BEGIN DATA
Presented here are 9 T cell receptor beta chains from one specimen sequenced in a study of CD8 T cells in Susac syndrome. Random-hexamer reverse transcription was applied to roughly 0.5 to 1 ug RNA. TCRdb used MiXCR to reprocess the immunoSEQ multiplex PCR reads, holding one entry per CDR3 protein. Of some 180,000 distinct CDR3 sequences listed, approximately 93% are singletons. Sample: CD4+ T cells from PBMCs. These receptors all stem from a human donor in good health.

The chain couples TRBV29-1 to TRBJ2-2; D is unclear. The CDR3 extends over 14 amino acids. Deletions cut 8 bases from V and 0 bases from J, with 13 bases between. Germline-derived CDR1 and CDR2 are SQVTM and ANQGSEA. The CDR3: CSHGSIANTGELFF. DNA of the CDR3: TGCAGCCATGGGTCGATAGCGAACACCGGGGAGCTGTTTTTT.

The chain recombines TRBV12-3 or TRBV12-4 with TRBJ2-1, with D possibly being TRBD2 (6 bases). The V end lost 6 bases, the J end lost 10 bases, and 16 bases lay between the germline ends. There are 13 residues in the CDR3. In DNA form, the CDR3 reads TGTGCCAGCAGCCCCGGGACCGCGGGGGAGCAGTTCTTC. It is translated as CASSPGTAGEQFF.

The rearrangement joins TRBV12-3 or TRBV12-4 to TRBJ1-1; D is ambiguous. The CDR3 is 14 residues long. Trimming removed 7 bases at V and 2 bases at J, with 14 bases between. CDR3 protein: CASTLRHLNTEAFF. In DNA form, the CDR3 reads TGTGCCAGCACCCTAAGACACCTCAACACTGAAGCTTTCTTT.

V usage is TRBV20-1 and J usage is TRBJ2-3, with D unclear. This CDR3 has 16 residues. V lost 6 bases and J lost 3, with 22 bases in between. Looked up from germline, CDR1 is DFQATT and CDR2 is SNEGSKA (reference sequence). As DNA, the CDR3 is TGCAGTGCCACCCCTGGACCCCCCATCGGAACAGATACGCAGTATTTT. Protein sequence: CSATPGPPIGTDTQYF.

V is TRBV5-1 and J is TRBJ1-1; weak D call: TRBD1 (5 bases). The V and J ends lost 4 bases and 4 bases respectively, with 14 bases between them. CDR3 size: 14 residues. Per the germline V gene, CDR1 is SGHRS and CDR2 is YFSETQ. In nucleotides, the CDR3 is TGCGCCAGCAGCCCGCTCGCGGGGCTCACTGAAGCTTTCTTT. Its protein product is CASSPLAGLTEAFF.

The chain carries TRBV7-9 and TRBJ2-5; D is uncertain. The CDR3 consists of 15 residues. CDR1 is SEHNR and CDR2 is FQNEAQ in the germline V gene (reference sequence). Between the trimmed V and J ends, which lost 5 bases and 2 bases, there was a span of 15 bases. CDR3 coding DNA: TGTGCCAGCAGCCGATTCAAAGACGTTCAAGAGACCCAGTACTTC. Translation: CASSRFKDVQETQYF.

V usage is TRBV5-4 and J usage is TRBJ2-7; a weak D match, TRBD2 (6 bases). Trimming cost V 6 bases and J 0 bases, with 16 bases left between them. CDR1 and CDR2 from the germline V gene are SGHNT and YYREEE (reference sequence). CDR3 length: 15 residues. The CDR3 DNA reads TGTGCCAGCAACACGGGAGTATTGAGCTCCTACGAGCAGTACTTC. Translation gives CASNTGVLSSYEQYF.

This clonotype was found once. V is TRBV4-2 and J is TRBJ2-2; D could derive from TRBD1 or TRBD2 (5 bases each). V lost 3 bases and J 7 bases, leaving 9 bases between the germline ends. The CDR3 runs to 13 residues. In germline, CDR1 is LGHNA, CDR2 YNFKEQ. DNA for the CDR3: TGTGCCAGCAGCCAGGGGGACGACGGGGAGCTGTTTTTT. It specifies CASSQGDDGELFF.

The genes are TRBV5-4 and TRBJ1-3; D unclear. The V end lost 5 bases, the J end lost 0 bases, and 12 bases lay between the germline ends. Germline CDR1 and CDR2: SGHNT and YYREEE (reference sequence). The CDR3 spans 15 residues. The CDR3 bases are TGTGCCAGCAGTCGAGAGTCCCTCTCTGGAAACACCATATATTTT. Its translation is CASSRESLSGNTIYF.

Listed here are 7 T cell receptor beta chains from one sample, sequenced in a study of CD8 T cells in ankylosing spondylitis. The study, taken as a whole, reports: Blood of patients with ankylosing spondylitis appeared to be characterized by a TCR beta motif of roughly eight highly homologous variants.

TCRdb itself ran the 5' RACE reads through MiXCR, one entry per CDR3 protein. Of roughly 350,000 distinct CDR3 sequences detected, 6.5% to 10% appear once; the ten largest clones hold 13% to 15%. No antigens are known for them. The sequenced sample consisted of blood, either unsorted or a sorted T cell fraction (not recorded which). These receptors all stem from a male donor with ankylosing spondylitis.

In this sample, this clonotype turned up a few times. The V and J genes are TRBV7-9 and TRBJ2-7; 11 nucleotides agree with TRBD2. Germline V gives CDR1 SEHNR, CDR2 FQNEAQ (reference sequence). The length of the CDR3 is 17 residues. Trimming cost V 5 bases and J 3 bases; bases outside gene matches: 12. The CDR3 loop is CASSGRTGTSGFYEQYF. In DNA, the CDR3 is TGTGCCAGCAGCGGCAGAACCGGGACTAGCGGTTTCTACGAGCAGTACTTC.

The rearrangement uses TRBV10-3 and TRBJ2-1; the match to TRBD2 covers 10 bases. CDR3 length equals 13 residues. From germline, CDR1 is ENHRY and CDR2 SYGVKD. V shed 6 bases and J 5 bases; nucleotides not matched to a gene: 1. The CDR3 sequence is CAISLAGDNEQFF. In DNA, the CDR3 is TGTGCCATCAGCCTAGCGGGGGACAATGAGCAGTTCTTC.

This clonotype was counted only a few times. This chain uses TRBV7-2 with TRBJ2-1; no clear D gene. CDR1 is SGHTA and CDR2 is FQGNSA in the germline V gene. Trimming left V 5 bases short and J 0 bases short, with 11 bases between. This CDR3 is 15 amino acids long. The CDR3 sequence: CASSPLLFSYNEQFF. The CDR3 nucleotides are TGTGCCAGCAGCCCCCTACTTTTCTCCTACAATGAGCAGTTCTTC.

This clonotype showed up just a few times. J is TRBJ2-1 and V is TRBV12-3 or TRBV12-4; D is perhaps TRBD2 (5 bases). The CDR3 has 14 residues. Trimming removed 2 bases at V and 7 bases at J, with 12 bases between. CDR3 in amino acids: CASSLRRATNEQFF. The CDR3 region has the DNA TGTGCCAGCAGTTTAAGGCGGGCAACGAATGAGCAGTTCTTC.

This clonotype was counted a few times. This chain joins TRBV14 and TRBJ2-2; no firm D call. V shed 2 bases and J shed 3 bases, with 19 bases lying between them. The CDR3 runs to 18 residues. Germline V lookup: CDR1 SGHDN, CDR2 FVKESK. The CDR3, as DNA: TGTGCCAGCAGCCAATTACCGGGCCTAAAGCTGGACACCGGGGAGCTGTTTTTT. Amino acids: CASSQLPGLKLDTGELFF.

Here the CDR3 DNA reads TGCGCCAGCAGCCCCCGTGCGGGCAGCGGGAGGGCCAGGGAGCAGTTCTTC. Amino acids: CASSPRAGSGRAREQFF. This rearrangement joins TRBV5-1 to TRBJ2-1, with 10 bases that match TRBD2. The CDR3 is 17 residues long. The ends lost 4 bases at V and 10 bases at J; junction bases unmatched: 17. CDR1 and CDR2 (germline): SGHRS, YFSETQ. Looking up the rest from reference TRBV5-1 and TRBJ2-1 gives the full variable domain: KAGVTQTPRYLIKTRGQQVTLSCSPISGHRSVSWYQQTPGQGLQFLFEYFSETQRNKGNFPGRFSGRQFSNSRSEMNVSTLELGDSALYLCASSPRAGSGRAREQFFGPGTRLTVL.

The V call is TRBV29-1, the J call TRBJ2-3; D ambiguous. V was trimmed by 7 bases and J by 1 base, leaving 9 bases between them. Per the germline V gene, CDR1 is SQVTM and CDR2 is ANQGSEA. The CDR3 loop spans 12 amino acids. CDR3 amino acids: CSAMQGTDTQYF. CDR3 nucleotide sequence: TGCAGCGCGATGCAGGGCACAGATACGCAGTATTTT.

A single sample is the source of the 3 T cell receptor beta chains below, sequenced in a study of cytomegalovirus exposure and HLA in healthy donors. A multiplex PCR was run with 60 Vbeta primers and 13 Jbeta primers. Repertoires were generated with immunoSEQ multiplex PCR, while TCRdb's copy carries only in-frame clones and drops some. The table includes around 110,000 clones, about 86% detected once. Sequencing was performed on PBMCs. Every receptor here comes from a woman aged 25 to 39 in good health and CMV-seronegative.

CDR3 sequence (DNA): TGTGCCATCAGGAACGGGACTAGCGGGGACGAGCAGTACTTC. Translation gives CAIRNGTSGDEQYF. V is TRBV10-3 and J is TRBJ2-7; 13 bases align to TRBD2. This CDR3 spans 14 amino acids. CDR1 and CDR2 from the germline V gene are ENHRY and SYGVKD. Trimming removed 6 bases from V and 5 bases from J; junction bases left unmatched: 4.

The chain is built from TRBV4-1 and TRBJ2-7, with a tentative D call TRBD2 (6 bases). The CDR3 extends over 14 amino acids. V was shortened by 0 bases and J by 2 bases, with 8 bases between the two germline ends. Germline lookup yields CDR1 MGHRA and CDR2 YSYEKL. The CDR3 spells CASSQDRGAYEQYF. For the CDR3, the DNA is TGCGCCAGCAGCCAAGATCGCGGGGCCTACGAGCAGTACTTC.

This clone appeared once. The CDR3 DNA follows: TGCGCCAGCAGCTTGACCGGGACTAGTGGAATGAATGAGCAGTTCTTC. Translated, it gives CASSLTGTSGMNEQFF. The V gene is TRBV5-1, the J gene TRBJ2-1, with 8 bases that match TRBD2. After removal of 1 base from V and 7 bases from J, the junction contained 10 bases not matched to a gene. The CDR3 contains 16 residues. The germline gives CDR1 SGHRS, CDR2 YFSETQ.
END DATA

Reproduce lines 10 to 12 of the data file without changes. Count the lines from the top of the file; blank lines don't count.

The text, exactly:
The genes are TRBV5-4 and TRBJ1-3; D unclear. The V end lost 5 bases, the J end lost 0 bases, and 12 bases lay between the germline ends. Germline CDR1 and CDR2: SGHNT and YYREEE (reference sequence). The CDR3 spans 15 residues. The CDR3 bases are TGTGCCAGCAGTCGAGAGTCCCTCTCTGGAAACACCATATATTTT. Its translation is CASSRESLSGNTIYF.

Listed here are 7 T cell receptor beta chains from one sample, sequenced in a study of CD8 T cells in ankylosing spondylitis. The study, taken as a whole, reports: Blood of patients with ankylosing spondylitis appeared to be characterized by a TCR beta motif of roughly eight highly homologous variants.

TCRdb itself ran the 5' RACE reads through MiXCR, one entry per CDR3 protein. Of roughly 350,000 distinct CDR3 sequences detected, 6.5% to 10% appear once; the ten largest clones hold 13% to 15%. No antigens are known for them. The sequenced sample consisted of blood, either unsorted or a sorted T cell fraction (not recorded which). These receptors all stem from a male donor with ankylosing spondylitis.